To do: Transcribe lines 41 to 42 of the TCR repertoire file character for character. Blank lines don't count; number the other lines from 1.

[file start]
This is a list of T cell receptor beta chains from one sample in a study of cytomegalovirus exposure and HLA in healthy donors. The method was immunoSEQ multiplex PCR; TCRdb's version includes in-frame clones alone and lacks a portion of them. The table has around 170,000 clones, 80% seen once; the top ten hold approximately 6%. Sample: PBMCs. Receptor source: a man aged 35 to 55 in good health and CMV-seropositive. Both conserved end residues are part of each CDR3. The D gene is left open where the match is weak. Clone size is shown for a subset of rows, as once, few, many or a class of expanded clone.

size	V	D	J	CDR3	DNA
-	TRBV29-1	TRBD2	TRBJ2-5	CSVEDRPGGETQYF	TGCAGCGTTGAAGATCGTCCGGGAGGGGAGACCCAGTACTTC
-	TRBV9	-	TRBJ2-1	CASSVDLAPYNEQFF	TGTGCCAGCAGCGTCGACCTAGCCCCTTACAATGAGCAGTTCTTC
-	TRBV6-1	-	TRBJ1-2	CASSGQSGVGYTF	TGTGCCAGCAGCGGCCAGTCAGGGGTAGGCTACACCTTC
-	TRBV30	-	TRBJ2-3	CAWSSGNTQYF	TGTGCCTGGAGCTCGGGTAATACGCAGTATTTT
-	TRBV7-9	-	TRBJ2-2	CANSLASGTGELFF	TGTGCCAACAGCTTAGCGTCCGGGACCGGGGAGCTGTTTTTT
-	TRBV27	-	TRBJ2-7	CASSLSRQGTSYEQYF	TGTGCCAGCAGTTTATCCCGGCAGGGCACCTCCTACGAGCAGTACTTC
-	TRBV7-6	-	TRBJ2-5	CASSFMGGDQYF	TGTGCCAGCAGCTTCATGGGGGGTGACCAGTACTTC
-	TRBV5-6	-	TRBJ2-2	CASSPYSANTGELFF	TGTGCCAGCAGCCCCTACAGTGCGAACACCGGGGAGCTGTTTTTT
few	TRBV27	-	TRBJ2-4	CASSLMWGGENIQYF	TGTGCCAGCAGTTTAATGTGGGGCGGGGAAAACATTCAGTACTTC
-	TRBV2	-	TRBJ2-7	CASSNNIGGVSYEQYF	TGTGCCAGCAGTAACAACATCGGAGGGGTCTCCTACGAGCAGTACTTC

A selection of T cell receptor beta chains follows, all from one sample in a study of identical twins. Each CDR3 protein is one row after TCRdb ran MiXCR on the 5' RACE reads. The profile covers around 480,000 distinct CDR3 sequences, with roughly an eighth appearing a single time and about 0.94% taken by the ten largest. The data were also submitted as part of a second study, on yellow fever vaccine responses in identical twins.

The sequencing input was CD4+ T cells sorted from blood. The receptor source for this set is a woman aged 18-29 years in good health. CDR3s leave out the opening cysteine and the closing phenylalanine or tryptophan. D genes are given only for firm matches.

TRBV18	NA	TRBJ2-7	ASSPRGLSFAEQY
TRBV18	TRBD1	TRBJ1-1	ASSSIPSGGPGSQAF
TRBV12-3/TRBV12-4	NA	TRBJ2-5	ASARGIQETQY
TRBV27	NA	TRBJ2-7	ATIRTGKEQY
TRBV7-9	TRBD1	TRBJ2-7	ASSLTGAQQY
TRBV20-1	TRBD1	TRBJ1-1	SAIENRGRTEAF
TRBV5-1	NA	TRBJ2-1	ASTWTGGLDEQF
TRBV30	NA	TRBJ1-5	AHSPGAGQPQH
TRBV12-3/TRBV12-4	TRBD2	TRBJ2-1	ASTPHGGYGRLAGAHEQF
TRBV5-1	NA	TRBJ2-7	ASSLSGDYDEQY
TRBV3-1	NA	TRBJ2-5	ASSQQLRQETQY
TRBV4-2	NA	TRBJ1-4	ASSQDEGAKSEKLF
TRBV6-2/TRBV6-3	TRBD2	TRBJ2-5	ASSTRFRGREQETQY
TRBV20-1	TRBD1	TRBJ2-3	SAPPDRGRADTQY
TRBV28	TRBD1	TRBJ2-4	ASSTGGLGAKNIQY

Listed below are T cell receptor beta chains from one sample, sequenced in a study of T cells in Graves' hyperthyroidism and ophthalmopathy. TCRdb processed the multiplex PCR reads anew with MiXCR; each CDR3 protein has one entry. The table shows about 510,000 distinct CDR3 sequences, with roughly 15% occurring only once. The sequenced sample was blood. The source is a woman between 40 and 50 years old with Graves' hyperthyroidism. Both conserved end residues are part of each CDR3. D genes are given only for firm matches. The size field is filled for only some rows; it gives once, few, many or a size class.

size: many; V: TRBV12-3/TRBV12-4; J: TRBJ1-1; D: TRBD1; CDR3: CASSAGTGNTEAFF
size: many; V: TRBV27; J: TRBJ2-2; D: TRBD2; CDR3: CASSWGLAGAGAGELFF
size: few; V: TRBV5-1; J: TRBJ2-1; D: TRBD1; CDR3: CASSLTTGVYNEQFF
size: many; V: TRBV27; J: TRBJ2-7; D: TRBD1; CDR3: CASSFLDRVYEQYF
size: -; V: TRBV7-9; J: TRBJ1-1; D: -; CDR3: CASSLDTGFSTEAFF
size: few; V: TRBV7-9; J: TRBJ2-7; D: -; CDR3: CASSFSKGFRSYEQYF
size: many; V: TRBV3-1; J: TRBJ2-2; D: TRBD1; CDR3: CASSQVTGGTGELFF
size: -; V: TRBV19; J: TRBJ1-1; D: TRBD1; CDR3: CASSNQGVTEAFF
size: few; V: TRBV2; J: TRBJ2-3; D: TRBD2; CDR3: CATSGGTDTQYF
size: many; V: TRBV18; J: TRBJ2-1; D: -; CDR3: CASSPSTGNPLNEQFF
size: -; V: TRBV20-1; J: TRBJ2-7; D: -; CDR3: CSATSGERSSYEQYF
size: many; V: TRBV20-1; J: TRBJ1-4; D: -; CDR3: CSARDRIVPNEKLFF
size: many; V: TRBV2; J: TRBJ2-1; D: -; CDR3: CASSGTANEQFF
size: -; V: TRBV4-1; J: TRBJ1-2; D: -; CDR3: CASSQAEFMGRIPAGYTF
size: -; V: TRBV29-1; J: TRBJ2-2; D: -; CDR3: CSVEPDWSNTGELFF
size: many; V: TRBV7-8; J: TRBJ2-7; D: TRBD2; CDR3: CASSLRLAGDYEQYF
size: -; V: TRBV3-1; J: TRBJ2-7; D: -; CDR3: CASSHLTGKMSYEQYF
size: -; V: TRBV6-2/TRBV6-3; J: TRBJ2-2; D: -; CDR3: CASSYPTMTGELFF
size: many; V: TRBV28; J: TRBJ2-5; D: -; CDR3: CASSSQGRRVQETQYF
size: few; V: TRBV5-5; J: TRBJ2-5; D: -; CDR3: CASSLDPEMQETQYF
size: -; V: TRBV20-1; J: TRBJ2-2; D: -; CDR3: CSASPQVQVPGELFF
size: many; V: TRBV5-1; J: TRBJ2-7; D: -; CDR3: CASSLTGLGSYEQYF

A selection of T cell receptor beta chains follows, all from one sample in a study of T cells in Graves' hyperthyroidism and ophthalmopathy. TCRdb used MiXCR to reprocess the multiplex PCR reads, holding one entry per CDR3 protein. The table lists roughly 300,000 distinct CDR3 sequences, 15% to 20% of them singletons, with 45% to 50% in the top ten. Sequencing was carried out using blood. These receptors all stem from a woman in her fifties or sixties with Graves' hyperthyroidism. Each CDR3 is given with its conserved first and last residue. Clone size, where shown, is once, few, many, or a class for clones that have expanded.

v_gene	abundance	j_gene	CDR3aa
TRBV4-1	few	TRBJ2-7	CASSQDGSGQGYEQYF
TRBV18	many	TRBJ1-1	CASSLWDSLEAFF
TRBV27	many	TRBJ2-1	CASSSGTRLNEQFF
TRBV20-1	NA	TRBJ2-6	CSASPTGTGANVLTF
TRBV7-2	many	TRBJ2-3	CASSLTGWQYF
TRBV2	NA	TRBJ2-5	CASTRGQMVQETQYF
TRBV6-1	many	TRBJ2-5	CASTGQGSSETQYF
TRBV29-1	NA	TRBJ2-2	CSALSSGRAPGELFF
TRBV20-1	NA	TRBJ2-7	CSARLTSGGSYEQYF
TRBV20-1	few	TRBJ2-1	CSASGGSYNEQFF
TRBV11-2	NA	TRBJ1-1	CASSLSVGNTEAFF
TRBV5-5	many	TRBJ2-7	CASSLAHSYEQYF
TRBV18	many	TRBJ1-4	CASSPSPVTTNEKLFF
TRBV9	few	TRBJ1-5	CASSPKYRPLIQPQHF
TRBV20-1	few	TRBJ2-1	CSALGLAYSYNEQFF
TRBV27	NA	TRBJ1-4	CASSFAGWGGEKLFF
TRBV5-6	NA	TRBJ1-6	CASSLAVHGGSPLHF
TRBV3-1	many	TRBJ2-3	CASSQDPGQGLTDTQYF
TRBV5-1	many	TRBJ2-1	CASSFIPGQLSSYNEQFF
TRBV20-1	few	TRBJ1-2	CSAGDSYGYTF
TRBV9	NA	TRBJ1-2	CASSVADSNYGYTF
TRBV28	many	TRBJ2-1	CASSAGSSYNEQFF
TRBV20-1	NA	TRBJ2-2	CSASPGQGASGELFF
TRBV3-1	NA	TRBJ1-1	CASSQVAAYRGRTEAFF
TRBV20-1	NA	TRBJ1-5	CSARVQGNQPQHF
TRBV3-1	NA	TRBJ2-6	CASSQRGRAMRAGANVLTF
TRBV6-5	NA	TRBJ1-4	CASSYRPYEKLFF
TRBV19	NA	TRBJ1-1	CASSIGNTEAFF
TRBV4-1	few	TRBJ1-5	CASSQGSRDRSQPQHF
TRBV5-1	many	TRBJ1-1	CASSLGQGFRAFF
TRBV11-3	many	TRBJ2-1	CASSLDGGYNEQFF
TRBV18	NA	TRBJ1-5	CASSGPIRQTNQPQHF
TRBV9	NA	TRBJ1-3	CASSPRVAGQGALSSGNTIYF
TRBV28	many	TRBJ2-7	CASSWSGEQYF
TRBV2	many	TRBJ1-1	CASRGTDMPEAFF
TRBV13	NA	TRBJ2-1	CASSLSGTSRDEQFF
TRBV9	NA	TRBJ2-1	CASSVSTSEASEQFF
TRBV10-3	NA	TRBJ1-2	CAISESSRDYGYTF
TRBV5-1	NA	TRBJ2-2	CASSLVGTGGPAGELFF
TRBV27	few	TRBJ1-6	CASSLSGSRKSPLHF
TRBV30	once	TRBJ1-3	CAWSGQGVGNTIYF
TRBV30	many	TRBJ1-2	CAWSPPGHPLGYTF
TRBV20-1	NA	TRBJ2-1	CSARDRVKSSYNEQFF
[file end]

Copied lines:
size: -; V: TRBV20-1; J: TRBJ2-7; D: -; CDR3: CSATSGERSSYEQYF
size: many; V: TRBV20-1; J: TRBJ1-4; D: -; CDR3: CSARDRIVPNEKLFF